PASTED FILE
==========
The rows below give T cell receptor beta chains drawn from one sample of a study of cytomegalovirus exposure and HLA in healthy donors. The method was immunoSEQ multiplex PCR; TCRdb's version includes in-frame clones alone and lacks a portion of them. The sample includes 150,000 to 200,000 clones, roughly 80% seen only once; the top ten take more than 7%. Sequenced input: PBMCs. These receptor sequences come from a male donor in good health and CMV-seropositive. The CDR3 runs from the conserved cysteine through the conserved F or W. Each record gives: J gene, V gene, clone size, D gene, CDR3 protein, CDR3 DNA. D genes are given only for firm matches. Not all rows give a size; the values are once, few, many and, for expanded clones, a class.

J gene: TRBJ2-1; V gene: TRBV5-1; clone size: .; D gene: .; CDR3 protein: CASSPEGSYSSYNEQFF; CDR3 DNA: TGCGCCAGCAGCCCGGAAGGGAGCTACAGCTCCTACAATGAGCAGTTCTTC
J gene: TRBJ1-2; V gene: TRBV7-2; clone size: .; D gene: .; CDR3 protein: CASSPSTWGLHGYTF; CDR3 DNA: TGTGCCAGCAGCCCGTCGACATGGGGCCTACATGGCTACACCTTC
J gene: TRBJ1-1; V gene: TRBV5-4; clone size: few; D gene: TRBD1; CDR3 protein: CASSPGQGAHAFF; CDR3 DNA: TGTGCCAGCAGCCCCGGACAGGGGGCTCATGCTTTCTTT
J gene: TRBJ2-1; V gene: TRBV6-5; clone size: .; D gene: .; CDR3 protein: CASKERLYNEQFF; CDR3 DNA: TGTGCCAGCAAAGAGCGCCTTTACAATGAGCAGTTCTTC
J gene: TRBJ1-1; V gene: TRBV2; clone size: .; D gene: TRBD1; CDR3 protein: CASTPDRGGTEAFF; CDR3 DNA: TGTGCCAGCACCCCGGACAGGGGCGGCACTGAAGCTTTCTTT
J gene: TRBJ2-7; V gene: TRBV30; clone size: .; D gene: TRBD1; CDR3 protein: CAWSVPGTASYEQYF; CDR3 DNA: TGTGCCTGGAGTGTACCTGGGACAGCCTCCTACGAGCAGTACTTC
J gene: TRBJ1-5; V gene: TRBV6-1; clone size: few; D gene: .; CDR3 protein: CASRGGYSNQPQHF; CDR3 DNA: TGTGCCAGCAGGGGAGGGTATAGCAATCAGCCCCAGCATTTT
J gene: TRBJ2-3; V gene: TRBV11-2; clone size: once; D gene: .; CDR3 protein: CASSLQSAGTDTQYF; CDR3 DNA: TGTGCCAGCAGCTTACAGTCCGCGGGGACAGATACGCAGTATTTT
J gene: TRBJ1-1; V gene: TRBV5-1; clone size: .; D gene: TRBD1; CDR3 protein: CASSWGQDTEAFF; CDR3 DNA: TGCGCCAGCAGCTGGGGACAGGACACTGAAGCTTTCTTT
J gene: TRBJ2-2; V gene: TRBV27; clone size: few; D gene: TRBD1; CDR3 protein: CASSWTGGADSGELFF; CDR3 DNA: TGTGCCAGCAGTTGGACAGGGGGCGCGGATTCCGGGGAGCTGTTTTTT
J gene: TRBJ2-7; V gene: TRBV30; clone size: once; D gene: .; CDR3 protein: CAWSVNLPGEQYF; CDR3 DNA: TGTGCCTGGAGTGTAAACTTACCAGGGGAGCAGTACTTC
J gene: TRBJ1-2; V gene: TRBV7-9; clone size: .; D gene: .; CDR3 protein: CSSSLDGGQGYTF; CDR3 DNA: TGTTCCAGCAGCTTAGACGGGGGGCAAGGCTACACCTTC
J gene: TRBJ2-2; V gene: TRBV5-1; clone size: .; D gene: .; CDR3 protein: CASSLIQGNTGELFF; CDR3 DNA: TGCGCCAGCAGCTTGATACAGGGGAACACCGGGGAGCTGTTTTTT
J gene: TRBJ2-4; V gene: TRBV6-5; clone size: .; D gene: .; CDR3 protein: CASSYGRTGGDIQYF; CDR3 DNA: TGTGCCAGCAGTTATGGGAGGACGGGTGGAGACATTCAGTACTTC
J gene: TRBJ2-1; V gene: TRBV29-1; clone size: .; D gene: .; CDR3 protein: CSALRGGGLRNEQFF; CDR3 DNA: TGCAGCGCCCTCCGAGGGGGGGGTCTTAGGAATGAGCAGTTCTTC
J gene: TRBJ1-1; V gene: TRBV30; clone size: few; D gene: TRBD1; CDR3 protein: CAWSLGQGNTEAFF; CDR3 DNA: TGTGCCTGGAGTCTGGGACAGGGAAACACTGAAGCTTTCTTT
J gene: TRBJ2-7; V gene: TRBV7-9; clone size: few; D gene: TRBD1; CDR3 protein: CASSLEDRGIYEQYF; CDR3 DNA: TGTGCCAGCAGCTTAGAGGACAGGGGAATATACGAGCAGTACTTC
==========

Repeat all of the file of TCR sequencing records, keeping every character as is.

The rows below give T cell receptor beta chains drawn from one sample of a study of cytomegalovirus exposure and HLA in healthy donors. The method was immunoSEQ multiplex PCR; TCRdb's version includes in-frame clones alone and lacks a portion of them. The sample includes 150,000 to 200,000 clones, roughly 80% seen only once; the top ten take more than 7%. Sequenced input: PBMCs. These receptor sequences come from a male donor in good health and CMV-seropositive. The CDR3 runs from the conserved cysteine through the conserved F or W. Each record gives: J gene, V gene, clone size, D gene, CDR3 protein, CDR3 DNA. D genes are given only for firm matches. Not all rows give a size; the values are once, few, many and, for expanded clones, a class.

J gene: TRBJ2-1; V gene: TRBV5-1; clone size: .; D gene: .; CDR3 protein: CASSPEGSYSSYNEQFF; CDR3 DNA: TGCGCCAGCAGCCCGGAAGGGAGCTACAGCTCCTACAATGAGCAGTTCTTC
J gene: TRBJ1-2; V gene: TRBV7-2; clone size: .; D gene: .; CDR3 protein: CASSPSTWGLHGYTF; CDR3 DNA: TGTGCCAGCAGCCCGTCGACATGGGGCCTACATGGCTACACCTTC
J gene: TRBJ1-1; V gene: TRBV5-4; clone size: few; D gene: TRBD1; CDR3 protein: CASSPGQGAHAFF; CDR3 DNA: TGTGCCAGCAGCCCCGGACAGGGGGCTCATGCTTTCTTT
J gene: TRBJ2-1; V gene: TRBV6-5; clone size: .; D gene: .; CDR3 protein: CASKERLYNEQFF; CDR3 DNA: TGTGCCAGCAAAGAGCGCCTTTACAATGAGCAGTTCTTC
J gene: TRBJ1-1; V gene: TRBV2; clone size: .; D gene: TRBD1; CDR3 protein: CASTPDRGGTEAFF; CDR3 DNA: TGTGCCAGCACCCCGGACAGGGGCGGCACTGAAGCTTTCTTT
J gene: TRBJ2-7; V gene: TRBV30; clone size: .; D gene: TRBD1; CDR3 protein: CAWSVPGTASYEQYF; CDR3 DNA: TGTGCCTGGAGTGTACCTGGGACAGCCTCCTACGAGCAGTACTTC
J gene: TRBJ1-5; V gene: TRBV6-1; clone size: few; D gene: .; CDR3 protein: CASRGGYSNQPQHF; CDR3 DNA: TGTGCCAGCAGGGGAGGGTATAGCAATCAGCCCCAGCATTTT
J gene: TRBJ2-3; V gene: TRBV11-2; clone size: once; D gene: .; CDR3 protein: CASSLQSAGTDTQYF; CDR3 DNA: TGTGCCAGCAGCTTACAGTCCGCGGGGACAGATACGCAGTATTTT
J gene: TRBJ1-1; V gene: TRBV5-1; clone size: .; D gene: TRBD1; CDR3 protein: CASSWGQDTEAFF; CDR3 DNA: TGCGCCAGCAGCTGGGGACAGGACACTGAAGCTTTCTTT
J gene: TRBJ2-2; V gene: TRBV27; clone size: few; D gene: TRBD1; CDR3 protein: CASSWTGGADSGELFF; CDR3 DNA: TGTGCCAGCAGTTGGACAGGGGGCGCGGATTCCGGGGAGCTGTTTTTT
J gene: TRBJ2-7; V gene: TRBV30; clone size: once; D gene: .; CDR3 protein: CAWSVNLPGEQYF; CDR3 DNA: TGTGCCTGGAGTGTAAACTTACCAGGGGAGCAGTACTTC
J gene: TRBJ1-2; V gene: TRBV7-9; clone size: .; D gene: .; CDR3 protein: CSSSLDGGQGYTF; CDR3 DNA: TGTTCCAGCAGCTTAGACGGGGGGCAAGGCTACACCTTC
J gene: TRBJ2-2; V gene: TRBV5-1; clone size: .; D gene: .; CDR3 protein: CASSLIQGNTGELFF; CDR3 DNA: TGCGCCAGCAGCTTGATACAGGGGAACACCGGGGAGCTGTTTTTT
J gene: TRBJ2-4; V gene: TRBV6-5; clone size: .; D gene: .; CDR3 protein: CASSYGRTGGDIQYF; CDR3 DNA: TGTGCCAGCAGTTATGGGAGGACGGGTGGAGACATTCAGTACTTC
J gene: TRBJ2-1; V gene: TRBV29-1; clone size: .; D gene: .; CDR3 protein: CSALRGGGLRNEQFF; CDR3 DNA: TGCAGCGCCCTCCGAGGGGGGGGTCTTAGGAATGAGCAGTTCTTC
J gene: TRBJ1-1; V gene: TRBV30; clone size: few; D gene: TRBD1; CDR3 protein: CAWSLGQGNTEAFF; CDR3 DNA: TGTGCCTGGAGTCTGGGACAGGGAAACACTGAAGCTTTCTTT
J gene: TRBJ2-7; V gene: TRBV7-9; clone size: few; D gene: TRBD1; CDR3 protein: CASSLEDRGIYEQYF; CDR3 DNA: TGTGCCAGCAGCTTAGAGGACAGGGGAATATACGAGCAGTACTTC